What is an Endpoint?
An endpoint is a network-connected device that communicates back and forth across a corporate network. Precise definitions of what constitutes an endpoint vary—some consider networking equipment like switches and modems to be endpoints, while others use the term to describe devices outside the corporate firewall, e.g., laptops, tablets, smartphones, etc. Some even include virtual environments, which makes some sense.
Generally, though, the term is used to describe any remote device connected to a network that could be an entry point for an attacker—notably, PCs, laptops, mobile devices, servers, and IoT/OT devices.
Endpoint security is simply the practice of protecting these devices from exploitation by malicious actors. This is done using a combination of endpoint security tools and direct intervention by incident responders.
Why is Endpoint Security Important?
Network endpoints are a popular infiltration point for attackers, as they are more exposed than an organization’s crown jewels. From laptops, mobile devices, and IoT/OT infrastructure to servers and virtual environments, compromising an endpoint is a much easier proposition for an attacker than trying to gain direct access to a sensitive database or system.
So it shouldn’t come as a surprise that endpoint attacks—and consequently, endpoint security—have become a significant pain point for security teams.
Ponemon Institute’s 2020 State of Endpoint Security Risk study found that 68% of organizations ‘‘...experienced one or more endpoint attacks that successfully compromised data assets and/or IT infrastructure over the past 12 months, an increase from 54% of respondents in 2017.’’
In the same study, 68% of respondents said their organization’s endpoints had faced a higher frequency of attacks over the preceding year. Meanwhile, the cost of successful endpoint attacks has risen from $5.01 million in 2017 to $8.94 million in 2020.
These figures paint a bleak picture. Despite a significant rise in expenditure on endpoint security tools—the market grew by 8.1% in 2020 alone and is expected to continue growing at a CAGR of 8.1% between 2021-2028—the frequency and cost of endpoint attacks are rising quickly.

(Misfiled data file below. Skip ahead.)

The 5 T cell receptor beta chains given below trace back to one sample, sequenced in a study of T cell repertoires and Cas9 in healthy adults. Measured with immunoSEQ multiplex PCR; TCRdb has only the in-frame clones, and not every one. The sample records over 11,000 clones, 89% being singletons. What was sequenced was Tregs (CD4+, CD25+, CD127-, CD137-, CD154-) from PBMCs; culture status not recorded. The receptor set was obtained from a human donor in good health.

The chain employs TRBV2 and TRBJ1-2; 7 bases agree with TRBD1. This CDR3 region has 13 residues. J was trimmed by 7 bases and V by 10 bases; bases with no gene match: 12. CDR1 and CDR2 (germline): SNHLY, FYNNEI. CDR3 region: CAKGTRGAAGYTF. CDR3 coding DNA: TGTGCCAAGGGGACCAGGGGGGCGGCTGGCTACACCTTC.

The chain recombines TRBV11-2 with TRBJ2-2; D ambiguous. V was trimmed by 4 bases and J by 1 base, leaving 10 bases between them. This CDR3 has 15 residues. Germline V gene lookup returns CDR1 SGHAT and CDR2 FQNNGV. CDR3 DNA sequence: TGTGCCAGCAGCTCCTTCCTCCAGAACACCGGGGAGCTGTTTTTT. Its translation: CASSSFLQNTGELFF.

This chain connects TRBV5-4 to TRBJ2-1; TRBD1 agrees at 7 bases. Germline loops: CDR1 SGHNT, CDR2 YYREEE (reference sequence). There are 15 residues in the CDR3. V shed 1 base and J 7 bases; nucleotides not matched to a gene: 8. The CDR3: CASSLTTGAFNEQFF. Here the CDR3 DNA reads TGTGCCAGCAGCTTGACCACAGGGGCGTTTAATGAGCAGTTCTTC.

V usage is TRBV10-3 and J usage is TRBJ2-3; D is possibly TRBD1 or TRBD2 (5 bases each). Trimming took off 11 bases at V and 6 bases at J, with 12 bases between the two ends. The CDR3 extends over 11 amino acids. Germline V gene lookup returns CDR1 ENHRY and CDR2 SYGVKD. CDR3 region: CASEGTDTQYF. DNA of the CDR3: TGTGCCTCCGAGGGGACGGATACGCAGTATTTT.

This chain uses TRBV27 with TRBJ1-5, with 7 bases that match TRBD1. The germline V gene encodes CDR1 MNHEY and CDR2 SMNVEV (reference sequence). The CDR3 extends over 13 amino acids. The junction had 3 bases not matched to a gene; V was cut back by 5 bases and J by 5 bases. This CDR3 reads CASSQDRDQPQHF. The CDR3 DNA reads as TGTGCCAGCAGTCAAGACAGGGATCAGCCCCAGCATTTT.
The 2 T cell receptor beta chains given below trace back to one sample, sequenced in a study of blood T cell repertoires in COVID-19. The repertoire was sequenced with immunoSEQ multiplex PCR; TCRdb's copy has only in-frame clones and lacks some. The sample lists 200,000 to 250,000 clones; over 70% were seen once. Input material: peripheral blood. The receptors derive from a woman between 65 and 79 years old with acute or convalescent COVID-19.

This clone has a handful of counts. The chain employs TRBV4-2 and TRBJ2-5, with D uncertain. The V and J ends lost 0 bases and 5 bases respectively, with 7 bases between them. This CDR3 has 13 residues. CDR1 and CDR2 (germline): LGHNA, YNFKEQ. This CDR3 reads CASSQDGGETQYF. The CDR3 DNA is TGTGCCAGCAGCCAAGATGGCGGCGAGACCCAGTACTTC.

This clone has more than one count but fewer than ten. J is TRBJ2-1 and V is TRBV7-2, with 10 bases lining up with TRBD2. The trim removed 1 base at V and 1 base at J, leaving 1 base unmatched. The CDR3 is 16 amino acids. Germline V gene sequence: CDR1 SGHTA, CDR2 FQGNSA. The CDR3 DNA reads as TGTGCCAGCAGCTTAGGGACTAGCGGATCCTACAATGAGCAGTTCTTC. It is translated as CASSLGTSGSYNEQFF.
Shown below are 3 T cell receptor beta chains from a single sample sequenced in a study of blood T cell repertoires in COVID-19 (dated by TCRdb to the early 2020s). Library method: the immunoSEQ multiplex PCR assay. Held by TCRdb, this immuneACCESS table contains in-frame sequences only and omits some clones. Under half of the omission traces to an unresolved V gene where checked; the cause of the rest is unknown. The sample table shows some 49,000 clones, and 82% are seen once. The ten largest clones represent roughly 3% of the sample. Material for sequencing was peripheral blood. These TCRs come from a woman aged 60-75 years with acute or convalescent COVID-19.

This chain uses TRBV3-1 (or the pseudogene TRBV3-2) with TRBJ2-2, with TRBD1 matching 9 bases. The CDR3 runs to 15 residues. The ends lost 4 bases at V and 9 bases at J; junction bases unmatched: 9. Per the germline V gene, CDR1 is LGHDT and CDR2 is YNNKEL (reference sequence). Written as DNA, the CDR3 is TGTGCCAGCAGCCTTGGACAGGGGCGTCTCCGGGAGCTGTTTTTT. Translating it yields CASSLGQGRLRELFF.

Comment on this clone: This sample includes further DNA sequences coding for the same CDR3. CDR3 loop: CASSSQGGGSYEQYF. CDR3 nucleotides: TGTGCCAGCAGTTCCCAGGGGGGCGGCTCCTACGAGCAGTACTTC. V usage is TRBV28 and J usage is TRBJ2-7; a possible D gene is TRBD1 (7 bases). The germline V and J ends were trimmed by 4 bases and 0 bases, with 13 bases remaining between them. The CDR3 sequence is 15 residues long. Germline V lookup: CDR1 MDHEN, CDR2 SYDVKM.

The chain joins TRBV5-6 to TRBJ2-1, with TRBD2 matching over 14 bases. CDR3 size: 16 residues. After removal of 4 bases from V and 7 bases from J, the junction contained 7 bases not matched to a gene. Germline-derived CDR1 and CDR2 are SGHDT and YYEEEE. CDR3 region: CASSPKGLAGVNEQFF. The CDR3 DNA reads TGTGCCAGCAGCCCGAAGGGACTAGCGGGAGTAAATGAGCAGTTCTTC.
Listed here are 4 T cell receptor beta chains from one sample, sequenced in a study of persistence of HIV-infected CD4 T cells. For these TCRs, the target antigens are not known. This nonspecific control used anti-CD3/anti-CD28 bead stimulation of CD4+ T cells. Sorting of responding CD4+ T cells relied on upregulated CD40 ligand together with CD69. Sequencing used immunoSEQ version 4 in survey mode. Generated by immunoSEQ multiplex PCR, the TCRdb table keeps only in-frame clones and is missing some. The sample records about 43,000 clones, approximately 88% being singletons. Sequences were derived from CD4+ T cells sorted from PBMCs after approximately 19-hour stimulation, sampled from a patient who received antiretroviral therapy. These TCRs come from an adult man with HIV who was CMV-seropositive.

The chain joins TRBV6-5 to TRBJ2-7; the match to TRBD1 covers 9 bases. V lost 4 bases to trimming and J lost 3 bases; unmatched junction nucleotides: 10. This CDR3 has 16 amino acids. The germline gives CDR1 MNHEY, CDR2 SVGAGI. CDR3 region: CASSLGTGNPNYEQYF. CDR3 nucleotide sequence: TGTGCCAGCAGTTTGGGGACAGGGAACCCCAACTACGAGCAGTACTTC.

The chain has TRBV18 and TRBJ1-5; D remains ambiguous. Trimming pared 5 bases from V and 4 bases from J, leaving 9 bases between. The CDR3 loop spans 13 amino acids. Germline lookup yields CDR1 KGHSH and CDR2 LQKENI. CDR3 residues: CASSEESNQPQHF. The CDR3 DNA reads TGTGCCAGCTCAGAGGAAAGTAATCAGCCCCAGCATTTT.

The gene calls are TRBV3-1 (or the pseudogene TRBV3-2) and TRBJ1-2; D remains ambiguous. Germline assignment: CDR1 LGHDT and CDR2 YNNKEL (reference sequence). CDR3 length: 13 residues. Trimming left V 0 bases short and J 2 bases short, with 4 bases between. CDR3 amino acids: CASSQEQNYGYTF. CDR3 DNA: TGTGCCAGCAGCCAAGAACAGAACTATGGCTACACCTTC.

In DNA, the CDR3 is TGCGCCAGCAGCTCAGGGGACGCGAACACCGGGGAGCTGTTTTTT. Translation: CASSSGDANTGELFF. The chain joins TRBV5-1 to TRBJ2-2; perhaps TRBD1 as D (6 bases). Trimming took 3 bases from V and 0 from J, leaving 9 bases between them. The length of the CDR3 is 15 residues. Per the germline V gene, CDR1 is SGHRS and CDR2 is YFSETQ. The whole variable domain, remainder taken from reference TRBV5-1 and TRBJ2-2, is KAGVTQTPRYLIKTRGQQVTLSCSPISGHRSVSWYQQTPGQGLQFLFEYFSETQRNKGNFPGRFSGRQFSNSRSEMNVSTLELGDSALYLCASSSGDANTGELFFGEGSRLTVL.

What Endpoint Security Tools are Available?
Three technologies dominate the endpoint security market: EDR, EPP, and XDR.
Endpoint Detection and Response (EDR) tools
These solutions record and store system-level behaviors from endpoints and use analytics to detect suspicious behavior, provide context, block malicious activity, and suggest remediation steps to protect or restore compromised endpoints.
Gartner states that EDR solutions must provide four main capabilities:
- Detect security incidents
- Contain the incident at the endpoint
- Investigate security incidents
- Provide remediation guidance
- EDRs are an active security control, meaning they detect threats and aid investigation but require a human analyst to complete remediation steps.
Endpoint Protection Platforms (EPP)
- EPPs aim to prevent and protect against known and unknown endpoint threats and allow analysts to investigate and remediate incidents that evade those controls. EPP functionality includes:
- Malware signature matching
- Sandbox file testing for malicious behavior
- Behavioral analysis to identify threats with unknown signatures
- Static file analysis
- Whitelisting and blacklisting of IP addresses, URLs, and applications
- Compared to EDRs, EPPs are mainly a passive control that protects against endpoint threats without requiring human supervision. However, some EPPs now incorporate EDR functionality, allowing them to perform both roles.
Extended Detection and Response (XDR)
XDR solutions play a similar role to EDRs, but for a broader range of assets. While EDR tools focus specifically on endpoints, XDR aims to detect and prevent threats against all components of an organization’s environment, including endpoints, email, cloud workloads, networks, and more. XDR is currently an emerging technology, and the definition and concept are being refined as it matures.
Why We're Headed in the Wrong Direction... and How to Stop it
If organizations are spending more on endpoint security… and have such a strong range of tools to choose from… why are endpoint security breaches becoming more common and more costly?
More importantly, what can organizations do to reverse the trend?
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Thomas Bain is the Vice President, Marketing at Cyware, a high-growth cybersecurity organization. Bain leads all Marketing and Inside Sales efforts at Cyware. He was most recently with RiskRecon, a Mastercard company, where he held the position of Senior Vice President of Marketing. He also holds board advisory positions with SafeGuard Cyber and Measured Risk.